1.) Calibration of a Broadcast Seeder: Calibrate broadcast spreaders by using a small container, such as a coffee can, to take a scoop of the inert material used as a carrier and place it in the spreader. Spread the inert material within the planting area in as straight of a line as possible and then measure the amount of area that was covered by the small container full of inert material. For example, if the spreader ran out of inert material after 20 feet and it cast a spread of 10 feet, it can be assumed that the small container will cover 200 SF of planting area at the spreader’s current setting. Therefore, if the total area to be planted is 2,500 SF it will take 12.5 small containers of seed mix (seed mixed with inert material) to adequately cover the site using the spreader’s current setting.


It is recommended that when broadcasting seed the site be covered twice in perpendicular directions, i.e. spread in an east-west orientation, then again following a north-south orientation. Continuing with the scenario above of needing 12.5 small containers of seed mix to cover the site, a total of two times that amount would be required to cover the area twice… so a total of 25 small containers of seed mix would be required to cover the site twice. Additionally, it is recommended to add at least 10% to the total number of containers of seed mix required, doing so ensures there is extra seed mix to hand-seed around structures and along planting area edges. This would mean adding an additional 2.5 containers to the 25 containers that has been figured to cover the area twice… for a total of 27.5 containers of seed mix needed. By looking at the amount of seed mixture available, estimate the number of small containers of seed mix that there are. Alternatively, the remaining seed mixture could be physically measured to determine exactly how many small containers of seed mix remain, however this can be very time consuming depending on how big of an area is being seeded… visual estimates typically work fine. If it is estimated that there are likely only 10 small containers of seed mix, either add more inert material to the seed mix until there are an estimated 27.5 small containers available; or, adjust the spreader’s settings so that less seed mix is distributed. If the spreader is adjusted additional test runs can be made using inert material until the spreader is calibrated for the amount of seed available. Keep in mind that some of the native seeds are large enough (like prairie dock or swamp milkweed), that restricting a spreader’s opening too far may make it difficult for these larger seeds to be spread.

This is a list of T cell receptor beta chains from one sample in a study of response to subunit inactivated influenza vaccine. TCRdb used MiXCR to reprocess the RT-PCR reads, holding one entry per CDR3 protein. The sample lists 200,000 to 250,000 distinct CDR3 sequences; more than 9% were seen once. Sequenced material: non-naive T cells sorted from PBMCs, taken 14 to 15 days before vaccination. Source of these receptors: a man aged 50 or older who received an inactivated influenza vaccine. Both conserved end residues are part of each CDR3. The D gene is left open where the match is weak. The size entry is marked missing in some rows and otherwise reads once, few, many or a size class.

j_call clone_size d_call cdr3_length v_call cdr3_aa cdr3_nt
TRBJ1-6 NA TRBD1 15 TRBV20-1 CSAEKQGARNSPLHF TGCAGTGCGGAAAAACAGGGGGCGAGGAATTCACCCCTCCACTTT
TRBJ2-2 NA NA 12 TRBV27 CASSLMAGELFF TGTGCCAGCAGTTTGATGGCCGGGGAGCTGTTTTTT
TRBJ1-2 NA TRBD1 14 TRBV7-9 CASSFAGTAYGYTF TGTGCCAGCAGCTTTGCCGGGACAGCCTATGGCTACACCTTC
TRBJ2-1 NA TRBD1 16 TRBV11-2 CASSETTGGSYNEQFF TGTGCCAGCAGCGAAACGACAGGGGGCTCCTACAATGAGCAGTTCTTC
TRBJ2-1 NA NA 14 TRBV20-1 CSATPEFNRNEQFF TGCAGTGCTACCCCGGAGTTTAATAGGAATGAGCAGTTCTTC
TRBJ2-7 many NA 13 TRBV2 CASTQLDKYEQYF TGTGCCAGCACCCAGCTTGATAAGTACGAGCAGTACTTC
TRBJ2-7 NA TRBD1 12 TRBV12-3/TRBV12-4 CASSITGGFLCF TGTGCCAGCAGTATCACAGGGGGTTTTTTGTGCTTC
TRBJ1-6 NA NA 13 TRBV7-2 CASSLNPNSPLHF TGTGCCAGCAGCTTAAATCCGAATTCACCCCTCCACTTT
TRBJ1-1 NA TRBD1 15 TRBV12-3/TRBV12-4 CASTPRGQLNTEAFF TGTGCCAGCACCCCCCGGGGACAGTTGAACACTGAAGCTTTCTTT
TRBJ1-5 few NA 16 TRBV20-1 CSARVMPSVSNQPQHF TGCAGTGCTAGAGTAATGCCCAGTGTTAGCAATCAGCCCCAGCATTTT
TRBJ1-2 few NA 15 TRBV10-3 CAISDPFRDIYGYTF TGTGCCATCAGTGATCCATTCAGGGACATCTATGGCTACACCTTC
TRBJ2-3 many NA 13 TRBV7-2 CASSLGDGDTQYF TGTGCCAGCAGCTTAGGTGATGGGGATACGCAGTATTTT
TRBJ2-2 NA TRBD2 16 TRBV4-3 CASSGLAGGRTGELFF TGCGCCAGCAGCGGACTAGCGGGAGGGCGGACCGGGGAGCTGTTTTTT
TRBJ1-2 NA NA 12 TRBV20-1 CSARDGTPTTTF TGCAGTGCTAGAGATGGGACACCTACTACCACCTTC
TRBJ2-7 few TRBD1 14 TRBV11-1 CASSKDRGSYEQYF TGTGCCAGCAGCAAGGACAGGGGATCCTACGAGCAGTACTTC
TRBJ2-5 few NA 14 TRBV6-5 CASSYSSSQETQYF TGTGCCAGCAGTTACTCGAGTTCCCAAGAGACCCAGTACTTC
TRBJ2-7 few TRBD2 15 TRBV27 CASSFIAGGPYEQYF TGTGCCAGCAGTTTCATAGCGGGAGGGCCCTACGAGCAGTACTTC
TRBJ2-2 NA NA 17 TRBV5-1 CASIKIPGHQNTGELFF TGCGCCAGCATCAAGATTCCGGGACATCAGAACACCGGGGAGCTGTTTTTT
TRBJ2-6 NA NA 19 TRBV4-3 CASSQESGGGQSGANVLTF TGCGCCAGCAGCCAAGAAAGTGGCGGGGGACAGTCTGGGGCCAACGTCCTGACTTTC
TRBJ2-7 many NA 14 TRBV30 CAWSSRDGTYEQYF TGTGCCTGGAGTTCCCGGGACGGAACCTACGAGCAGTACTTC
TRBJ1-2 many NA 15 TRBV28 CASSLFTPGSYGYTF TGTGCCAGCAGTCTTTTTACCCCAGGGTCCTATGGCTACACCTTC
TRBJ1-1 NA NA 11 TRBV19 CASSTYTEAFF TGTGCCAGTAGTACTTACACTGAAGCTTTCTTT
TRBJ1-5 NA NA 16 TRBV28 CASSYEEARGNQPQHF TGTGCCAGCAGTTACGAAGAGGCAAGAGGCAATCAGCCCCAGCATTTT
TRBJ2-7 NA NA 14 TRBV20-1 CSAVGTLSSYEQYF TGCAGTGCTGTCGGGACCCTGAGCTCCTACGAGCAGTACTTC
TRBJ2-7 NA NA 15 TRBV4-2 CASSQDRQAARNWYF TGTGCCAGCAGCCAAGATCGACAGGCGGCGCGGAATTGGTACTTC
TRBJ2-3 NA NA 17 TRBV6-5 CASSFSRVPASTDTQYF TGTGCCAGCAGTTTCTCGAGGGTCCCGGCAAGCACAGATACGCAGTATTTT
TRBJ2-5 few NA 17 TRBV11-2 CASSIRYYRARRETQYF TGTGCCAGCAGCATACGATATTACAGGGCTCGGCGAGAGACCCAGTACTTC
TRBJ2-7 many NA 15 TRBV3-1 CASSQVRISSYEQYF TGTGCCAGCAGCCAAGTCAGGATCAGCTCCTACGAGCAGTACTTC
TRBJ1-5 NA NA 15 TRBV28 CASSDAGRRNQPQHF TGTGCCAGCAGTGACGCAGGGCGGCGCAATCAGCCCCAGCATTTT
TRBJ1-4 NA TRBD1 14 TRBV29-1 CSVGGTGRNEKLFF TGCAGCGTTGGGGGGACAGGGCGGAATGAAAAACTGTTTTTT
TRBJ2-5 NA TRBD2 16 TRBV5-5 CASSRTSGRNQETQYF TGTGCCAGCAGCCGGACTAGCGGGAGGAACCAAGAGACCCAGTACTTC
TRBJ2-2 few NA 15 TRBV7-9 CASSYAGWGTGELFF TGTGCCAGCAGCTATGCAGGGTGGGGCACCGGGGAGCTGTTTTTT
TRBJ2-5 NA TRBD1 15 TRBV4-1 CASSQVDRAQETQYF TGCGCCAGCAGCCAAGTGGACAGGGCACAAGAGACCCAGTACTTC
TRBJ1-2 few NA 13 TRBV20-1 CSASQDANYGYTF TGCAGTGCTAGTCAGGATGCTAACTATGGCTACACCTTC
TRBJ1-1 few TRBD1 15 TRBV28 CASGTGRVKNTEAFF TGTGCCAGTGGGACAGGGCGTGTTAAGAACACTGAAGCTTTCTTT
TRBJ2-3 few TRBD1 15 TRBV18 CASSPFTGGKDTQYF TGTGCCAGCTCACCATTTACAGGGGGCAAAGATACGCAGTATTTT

With any method of seeding, it is imperative to achieve good seed to soil contact while maintaining a seeding depth of no greater than 1/4” for proper germination. Many flower seeds are small and do best when directly surface sown into a prepared bed with little-to-no soil covering them.


Pay special attention to the edges of your planting area. Often times it is difficult to seed directly along the edge of a bed if using a tractor, and if broadcasting the seeder is typically kept away from the edge for fear of flinging valuable native seed into areas outside of the planting zone or if seeding while windy the seed may be blown back away from the edge. We recommend that approximately 5% of the seed be reserved for installation along the edges of your planting area. This can be achieved by simply applying the seed along the edges by hand or by using a walk-behind drop seeder (a drop-seeder is preferable and will mitigate issues caused by wind). Remember to mix this seed with a carrier as described earlier for broadcast seeding. If the edges are not seeded appropriately there will be less native plants present to compete with weeds and these areas may become dominated with weeds or cool-season grasses, the edges of the prairie planting are the most visible and should be given additional care.


A cover crop is recommended for most native seeding projects, cover crops can be used as a partial carrier when broadcasting or added to the large seed box of mechanized seeding equipment. Cover crops are annual plants that germinate quickly and do not reproduce, in the Spring use seed oats (Avena sativa) at 40 lbs/acre with the native seed and in the fall use ReGreen (Wheatgrass X Winter Wheat hybrid) at 20 lbs/acre. A cover crop will reduce the potential for erosion by stabilizing the soil while the native plants establish.


b. Plugs are live native plants often sold in trays of 32, 38, 50, or 72 plants; they can also be purchased in individual quarts or gallon size containers. Situations that may warrant the installation of plugs include, but are not limited to: areas with saturated soil or submerged soil situations where seeding is difficult or impossible, to establish species that have difficulty germinating from seed (such as shooting star or prairie dropseed), to diversify or repair established natural areas, or in a landscape situation where control over plant location is desired.


The most efficient way to plant plugs is to utilize a power auger with a 2” auger bit (or 6” auger bit if planting gallons). The auger can be used to plant plugs through erosion blanket if done with care, however utilizing the sharp end of a pick axe to puncture the blanket and create a planting cavity is typically more effective. The most inefficient way to plant plugs is by using hand tools, such as planting trowels or shovels, however hand tools are fairly inexpensive and can be easily and safely used by inexperienced workers.